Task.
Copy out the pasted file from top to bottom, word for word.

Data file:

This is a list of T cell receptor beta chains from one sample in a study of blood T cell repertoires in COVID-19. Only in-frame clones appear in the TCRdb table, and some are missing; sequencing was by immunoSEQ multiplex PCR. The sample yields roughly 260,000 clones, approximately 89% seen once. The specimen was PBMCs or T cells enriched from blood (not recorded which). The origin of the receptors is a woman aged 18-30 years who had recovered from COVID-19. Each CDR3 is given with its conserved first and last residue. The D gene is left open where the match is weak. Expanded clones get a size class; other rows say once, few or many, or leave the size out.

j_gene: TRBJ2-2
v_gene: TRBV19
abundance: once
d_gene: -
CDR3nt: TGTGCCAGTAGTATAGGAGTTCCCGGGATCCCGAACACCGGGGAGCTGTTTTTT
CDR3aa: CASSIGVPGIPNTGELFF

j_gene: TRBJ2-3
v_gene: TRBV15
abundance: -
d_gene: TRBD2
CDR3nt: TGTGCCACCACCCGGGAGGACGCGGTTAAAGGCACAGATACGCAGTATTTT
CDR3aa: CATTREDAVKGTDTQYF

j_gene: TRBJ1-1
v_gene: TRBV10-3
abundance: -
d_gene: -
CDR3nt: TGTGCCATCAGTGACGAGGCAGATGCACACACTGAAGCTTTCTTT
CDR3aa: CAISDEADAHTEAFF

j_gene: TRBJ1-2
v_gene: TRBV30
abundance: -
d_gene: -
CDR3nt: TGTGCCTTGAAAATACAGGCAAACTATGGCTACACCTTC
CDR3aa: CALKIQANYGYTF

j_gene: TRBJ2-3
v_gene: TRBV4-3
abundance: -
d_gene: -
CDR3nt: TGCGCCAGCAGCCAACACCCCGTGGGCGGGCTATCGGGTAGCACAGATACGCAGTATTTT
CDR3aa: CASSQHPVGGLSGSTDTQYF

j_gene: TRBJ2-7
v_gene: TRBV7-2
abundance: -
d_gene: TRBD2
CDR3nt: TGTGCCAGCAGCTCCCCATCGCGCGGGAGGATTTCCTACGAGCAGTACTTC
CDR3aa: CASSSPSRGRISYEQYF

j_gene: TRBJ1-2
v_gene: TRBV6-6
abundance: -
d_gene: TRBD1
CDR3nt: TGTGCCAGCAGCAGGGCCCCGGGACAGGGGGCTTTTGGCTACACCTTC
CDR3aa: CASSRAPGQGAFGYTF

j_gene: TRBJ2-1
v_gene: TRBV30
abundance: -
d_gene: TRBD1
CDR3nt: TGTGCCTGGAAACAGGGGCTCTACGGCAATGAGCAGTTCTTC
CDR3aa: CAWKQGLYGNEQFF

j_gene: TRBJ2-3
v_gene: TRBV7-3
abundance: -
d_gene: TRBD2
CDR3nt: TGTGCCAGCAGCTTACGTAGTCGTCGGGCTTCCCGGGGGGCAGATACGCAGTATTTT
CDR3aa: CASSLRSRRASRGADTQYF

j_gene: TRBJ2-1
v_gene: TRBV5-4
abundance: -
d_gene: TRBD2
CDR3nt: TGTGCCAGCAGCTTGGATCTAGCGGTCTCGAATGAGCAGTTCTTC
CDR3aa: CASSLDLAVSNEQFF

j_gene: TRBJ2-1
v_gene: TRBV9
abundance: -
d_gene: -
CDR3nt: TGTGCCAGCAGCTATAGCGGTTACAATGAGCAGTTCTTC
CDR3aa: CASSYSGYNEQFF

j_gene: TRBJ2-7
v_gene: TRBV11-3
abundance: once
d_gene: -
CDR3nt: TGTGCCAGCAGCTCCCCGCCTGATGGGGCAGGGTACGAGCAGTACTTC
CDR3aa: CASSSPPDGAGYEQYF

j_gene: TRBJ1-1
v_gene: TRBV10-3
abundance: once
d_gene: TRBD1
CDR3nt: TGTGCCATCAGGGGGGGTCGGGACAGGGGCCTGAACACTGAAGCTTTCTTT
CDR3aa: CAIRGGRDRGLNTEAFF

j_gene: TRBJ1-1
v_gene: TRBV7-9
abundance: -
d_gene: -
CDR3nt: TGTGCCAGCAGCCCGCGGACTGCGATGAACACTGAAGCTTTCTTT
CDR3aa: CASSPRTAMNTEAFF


This is a list of T cell receptor beta chains from one sample in a study of blood T cell repertoires in COVID-19. Only in-frame clones appear in the TCRdb table, and some are missing; sequencing was by immunoSEQ multiplex PCR. The sample yields roughly 260,000 clones, approximately 89% seen once. The specimen was PBMCs or T cells enriched from blood (not recorded which). The origin of the receptors is a woman aged 18-30 years who had recovered from COVID-19. Each CDR3 is given with its conserved first and last residue. The D gene is left open where the match is weak. Expanded clones get a size class; other rows say once, few or many, or leave the size out.

j_gene: TRBJ2-2
v_gene: TRBV19
abundance: once
d_gene: -
CDR3nt: TGTGCCAGTAGTATAGGAGTTCCCGGGATCCCGAACACCGGGGAGCTGTTTTTT
CDR3aa: CASSIGVPGIPNTGELFF

j_gene: TRBJ2-3
v_gene: TRBV15
abundance: -
d_gene: TRBD2
CDR3nt: TGTGCCACCACCCGGGAGGACGCGGTTAAAGGCACAGATACGCAGTATTTT
CDR3aa: CATTREDAVKGTDTQYF

j_gene: TRBJ1-1
v_gene: TRBV10-3
abundance: -
d_gene: -
CDR3nt: TGTGCCATCAGTGACGAGGCAGATGCACACACTGAAGCTTTCTTT
CDR3aa: CAISDEADAHTEAFF

j_gene: TRBJ1-2
v_gene: TRBV30
abundance: -
d_gene: -
CDR3nt: TGTGCCTTGAAAATACAGGCAAACTATGGCTACACCTTC
CDR3aa: CALKIQANYGYTF

j_gene: TRBJ2-3
v_gene: TRBV4-3
abundance: -
d_gene: -
CDR3nt: TGCGCCAGCAGCCAACACCCCGTGGGCGGGCTATCGGGTAGCACAGATACGCAGTATTTT
CDR3aa: CASSQHPVGGLSGSTDTQYF

j_gene: TRBJ2-7
v_gene: TRBV7-2
abundance: -
d_gene: TRBD2
CDR3nt: TGTGCCAGCAGCTCCCCATCGCGCGGGAGGATTTCCTACGAGCAGTACTTC
CDR3aa: CASSSPSRGRISYEQYF

j_gene: TRBJ1-2
v_gene: TRBV6-6
abundance: -
d_gene: TRBD1
CDR3nt: TGTGCCAGCAGCAGGGCCCCGGGACAGGGGGCTTTTGGCTACACCTTC
CDR3aa: CASSRAPGQGAFGYTF

j_gene: TRBJ2-1
v_gene: TRBV30
abundance: -
d_gene: TRBD1
CDR3nt: TGTGCCTGGAAACAGGGGCTCTACGGCAATGAGCAGTTCTTC
CDR3aa: CAWKQGLYGNEQFF

j_gene: TRBJ2-3
v_gene: TRBV7-3
abundance: -
d_gene: TRBD2
CDR3nt: TGTGCCAGCAGCTTACGTAGTCGTCGGGCTTCCCGGGGGGCAGATACGCAGTATTTT
CDR3aa: CASSLRSRRASRGADTQYF

j_gene: TRBJ2-1
v_gene: TRBV5-4
abundance: -
d_gene: TRBD2
CDR3nt: TGTGCCAGCAGCTTGGATCTAGCGGTCTCGAATGAGCAGTTCTTC
CDR3aa: CASSLDLAVSNEQFF

j_gene: TRBJ2-1
v_gene: TRBV9
abundance: -
d_gene: -
CDR3nt: TGTGCCAGCAGCTATAGCGGTTACAATGAGCAGTTCTTC
CDR3aa: CASSYSGYNEQFF

j_gene: TRBJ2-7
v_gene: TRBV11-3
abundance: once
d_gene: -
CDR3nt: TGTGCCAGCAGCTCCCCGCCTGATGGGGCAGGGTACGAGCAGTACTTC
CDR3aa: CASSSPPDGAGYEQYF

j_gene: TRBJ1-1
v_gene: TRBV10-3
abundance: once
d_gene: TRBD1
CDR3nt: TGTGCCATCAGGGGGGGTCGGGACAGGGGCCTGAACACTGAAGCTTTCTTT
CDR3aa: CAIRGGRDRGLNTEAFF

j_gene: TRBJ1-1
v_gene: TRBV7-9
abundance: -
d_gene: -
CDR3nt: TGTGCCAGCAGCCCGCGGACTGCGATGAACACTGAAGCTTTCTTT
CDR3aa: CASSPRTAMNTEAFF